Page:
Just to bang on about this one for the umpteenth time, the most misunderstood aspect of this kind of rap is not so much that it encourages or glorifies violence, that it's sexist or homophobic, or that it's lacking in redemptive qualities; the most misunderstood aspect is that it necessarily requires either the approval or endorsement of anyone still getting misty eyed over the era of De La Soul and socially responsible messages heard over a coffee shop tannoy system. This reduces to the notion that rap by definition must do only one thing, subject to the approval of people who don't actually like much rap when it comes down to it. Three-6-Mafia were always more Eazy E than anything else, with that same amoral glee taken in whatever it is that will piss you off the most; and because not only are these records done for themselves, for their friends, and for anyone else who wants to hear them - as opposed to anthems of moral guidance for the greater good of humanity - but because, sometimes smash it up is as legitimate an argument as anything with more syllables and a friendlier smile. So not only do they commit all the supposed cardinal sins as defined by rap's most vocal critics, but they added a few of their own on this album, Venom-style showbiz Satanism and cannibalism to name but two. In any other genre, this may have come across as faintly ridiculous, but here it not only works, but it's fucking chilling - an hour or so of cold funky sweats and adrenaline rushes which place the listener directly at the centre of the robbery, the street shooting, and the raw terror; and if you really need it to, yes - at least some of this can be considered a metaphor for the horror film of daily existence in one of the more frequently shat upon demographics.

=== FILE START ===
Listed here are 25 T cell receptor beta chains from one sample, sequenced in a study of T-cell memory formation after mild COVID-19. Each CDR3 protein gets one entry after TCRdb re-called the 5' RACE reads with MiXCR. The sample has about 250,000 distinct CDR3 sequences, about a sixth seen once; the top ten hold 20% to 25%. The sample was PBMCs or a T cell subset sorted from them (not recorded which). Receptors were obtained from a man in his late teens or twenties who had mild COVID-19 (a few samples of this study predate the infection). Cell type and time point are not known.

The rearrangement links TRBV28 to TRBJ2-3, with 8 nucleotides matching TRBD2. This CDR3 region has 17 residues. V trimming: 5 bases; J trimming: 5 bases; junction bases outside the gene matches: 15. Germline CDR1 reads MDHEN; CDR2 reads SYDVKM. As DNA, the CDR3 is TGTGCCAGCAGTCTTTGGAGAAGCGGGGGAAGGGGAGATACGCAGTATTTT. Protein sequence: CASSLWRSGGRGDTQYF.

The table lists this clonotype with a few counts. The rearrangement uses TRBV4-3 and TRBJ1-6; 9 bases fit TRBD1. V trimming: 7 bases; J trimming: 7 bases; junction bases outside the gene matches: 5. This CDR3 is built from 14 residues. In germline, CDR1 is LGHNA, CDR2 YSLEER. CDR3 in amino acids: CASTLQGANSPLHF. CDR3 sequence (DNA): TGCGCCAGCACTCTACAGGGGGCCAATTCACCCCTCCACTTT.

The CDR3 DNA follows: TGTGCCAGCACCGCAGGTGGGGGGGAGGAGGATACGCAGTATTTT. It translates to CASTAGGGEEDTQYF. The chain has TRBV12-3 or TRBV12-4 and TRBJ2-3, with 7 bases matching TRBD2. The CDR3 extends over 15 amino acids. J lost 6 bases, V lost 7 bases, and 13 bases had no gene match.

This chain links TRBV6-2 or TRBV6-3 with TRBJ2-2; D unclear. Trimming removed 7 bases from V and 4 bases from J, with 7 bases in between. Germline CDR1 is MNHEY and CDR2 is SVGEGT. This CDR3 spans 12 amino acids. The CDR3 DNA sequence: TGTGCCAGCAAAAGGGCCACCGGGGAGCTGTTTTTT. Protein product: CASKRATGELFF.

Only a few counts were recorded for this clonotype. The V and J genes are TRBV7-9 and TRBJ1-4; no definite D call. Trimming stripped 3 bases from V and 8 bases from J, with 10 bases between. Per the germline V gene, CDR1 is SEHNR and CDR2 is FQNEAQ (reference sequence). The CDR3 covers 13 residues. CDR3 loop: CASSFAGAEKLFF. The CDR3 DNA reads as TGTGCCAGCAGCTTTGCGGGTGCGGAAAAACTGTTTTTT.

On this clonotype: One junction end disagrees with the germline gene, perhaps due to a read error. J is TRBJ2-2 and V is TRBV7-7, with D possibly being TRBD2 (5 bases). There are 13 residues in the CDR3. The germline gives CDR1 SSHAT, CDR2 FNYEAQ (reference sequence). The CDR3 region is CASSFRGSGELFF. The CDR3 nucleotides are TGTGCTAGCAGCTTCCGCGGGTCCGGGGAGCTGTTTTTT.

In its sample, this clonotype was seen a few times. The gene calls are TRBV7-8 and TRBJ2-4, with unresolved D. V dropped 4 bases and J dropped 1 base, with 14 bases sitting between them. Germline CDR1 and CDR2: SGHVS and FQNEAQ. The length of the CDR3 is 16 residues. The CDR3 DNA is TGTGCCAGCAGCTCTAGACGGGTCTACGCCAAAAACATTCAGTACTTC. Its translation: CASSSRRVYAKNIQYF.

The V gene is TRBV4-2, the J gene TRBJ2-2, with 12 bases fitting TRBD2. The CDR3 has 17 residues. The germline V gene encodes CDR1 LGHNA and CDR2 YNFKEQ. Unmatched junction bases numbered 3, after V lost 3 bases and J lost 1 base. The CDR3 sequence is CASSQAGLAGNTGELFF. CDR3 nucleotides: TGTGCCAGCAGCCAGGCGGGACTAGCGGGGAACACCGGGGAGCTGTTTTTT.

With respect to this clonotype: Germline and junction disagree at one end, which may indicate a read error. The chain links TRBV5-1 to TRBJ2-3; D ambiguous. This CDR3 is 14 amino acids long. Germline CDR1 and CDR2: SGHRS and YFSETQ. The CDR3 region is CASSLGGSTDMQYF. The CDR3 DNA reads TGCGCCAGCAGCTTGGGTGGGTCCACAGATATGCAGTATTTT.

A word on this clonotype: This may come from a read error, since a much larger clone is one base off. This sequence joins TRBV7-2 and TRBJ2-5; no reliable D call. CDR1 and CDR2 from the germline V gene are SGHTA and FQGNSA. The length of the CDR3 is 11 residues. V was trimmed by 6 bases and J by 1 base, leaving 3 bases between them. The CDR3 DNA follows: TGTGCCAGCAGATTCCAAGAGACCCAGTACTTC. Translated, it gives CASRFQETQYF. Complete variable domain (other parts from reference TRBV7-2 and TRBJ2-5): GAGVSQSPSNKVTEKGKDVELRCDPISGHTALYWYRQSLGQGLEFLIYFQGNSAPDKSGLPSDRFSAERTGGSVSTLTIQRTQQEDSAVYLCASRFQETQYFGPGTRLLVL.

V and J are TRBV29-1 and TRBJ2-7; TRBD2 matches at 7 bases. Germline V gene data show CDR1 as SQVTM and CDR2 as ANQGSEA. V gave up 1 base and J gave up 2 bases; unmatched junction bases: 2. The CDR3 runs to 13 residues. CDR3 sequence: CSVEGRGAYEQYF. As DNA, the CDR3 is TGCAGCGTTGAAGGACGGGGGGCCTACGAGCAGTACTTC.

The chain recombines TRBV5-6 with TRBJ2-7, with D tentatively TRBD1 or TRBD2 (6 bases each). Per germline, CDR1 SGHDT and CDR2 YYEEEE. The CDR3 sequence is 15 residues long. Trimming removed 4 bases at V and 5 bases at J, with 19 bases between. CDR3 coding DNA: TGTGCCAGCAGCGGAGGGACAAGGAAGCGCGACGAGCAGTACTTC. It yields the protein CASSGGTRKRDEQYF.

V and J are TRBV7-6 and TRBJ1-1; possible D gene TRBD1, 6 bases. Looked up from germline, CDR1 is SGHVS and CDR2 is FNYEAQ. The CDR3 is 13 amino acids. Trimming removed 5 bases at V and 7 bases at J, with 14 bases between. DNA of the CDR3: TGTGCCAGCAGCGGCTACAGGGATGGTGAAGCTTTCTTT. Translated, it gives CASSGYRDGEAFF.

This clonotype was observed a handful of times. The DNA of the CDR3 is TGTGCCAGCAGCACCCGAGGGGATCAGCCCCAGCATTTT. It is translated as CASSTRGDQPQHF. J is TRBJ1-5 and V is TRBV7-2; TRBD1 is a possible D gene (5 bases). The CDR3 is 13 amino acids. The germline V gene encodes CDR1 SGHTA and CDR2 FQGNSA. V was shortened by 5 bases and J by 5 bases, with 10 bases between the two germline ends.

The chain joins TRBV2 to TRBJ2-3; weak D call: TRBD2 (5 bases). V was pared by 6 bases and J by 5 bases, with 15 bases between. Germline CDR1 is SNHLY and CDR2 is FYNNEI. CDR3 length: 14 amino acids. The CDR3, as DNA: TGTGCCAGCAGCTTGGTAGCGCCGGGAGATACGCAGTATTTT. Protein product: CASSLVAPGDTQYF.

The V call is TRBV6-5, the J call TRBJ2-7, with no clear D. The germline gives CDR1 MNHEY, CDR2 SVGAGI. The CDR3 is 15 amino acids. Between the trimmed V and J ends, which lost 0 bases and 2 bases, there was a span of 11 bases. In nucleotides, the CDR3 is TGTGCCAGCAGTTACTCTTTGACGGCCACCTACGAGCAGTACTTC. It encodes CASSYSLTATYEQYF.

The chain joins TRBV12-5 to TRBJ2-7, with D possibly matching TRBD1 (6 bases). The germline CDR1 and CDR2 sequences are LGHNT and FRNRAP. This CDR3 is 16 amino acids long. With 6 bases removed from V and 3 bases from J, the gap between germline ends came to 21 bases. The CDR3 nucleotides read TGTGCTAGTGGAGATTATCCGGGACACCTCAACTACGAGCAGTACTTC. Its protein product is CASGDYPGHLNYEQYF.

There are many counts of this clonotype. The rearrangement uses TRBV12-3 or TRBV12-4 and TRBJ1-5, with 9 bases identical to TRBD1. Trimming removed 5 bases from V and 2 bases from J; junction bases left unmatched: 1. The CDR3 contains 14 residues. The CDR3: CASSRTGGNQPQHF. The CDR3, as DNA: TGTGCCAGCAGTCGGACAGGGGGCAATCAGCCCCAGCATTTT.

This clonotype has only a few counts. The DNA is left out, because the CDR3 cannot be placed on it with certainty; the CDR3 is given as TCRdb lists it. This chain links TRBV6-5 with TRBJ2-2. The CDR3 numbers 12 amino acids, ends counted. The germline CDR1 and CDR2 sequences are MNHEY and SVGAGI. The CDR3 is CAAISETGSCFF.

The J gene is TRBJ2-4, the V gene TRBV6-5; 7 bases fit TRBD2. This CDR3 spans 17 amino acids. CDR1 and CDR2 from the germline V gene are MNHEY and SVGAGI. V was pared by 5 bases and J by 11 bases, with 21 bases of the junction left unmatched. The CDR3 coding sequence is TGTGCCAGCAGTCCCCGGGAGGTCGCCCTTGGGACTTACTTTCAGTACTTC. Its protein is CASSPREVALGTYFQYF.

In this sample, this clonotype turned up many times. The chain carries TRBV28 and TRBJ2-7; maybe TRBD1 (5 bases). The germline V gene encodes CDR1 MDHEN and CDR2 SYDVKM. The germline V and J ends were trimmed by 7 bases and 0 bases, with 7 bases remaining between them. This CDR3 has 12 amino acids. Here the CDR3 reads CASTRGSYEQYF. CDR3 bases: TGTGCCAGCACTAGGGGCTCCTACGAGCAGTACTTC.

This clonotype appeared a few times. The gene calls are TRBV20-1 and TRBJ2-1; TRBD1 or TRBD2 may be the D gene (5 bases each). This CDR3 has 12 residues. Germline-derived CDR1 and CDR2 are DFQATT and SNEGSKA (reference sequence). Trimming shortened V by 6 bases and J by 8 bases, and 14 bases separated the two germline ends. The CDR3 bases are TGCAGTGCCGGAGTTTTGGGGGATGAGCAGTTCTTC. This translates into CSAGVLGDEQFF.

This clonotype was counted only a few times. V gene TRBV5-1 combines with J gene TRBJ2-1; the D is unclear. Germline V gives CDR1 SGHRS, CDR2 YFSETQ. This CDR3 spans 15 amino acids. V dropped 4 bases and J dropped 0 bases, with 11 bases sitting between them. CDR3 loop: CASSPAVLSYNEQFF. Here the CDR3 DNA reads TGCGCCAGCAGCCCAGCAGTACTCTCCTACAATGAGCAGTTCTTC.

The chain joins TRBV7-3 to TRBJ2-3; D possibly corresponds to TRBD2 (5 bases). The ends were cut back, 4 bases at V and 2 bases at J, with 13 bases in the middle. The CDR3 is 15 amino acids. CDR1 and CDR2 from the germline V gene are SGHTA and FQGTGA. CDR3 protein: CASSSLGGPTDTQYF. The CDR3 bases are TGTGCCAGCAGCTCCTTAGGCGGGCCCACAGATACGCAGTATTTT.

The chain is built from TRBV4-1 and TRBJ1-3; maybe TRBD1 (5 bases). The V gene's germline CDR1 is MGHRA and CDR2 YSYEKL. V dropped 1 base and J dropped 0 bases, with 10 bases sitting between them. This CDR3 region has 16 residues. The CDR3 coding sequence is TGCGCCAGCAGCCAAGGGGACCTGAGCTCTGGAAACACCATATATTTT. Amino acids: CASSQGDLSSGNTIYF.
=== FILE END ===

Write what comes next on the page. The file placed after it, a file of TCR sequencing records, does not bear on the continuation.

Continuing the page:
As I've almost certainly said elsewhere, Mystic Stylez is why I find it difficult to take all those power electronics clowns seriously. It's not so much that Three-6-Mafia necessarily ever did any of the stuff described here for real, but they're almost certainly closer to some of it than William Bennett or even Michael Gira ever were, and they're not stood in an art gallery handing out tastefully shocking limited edition prints of it. Mystic Stylez sounds like no other album ever recorded, even in the context of the Three-6-Mafia's own catalogue. It's probably one of the darkest records ever made, and possibly one of the finest; and Break Da Law is still the greatest inducement to the dispensation of good old fashioned pissed-off get back since Straight Outta Compton.

Thursday, 15 January 2015

Expandobrain - Mother of God! It's Expandobrain! (1986)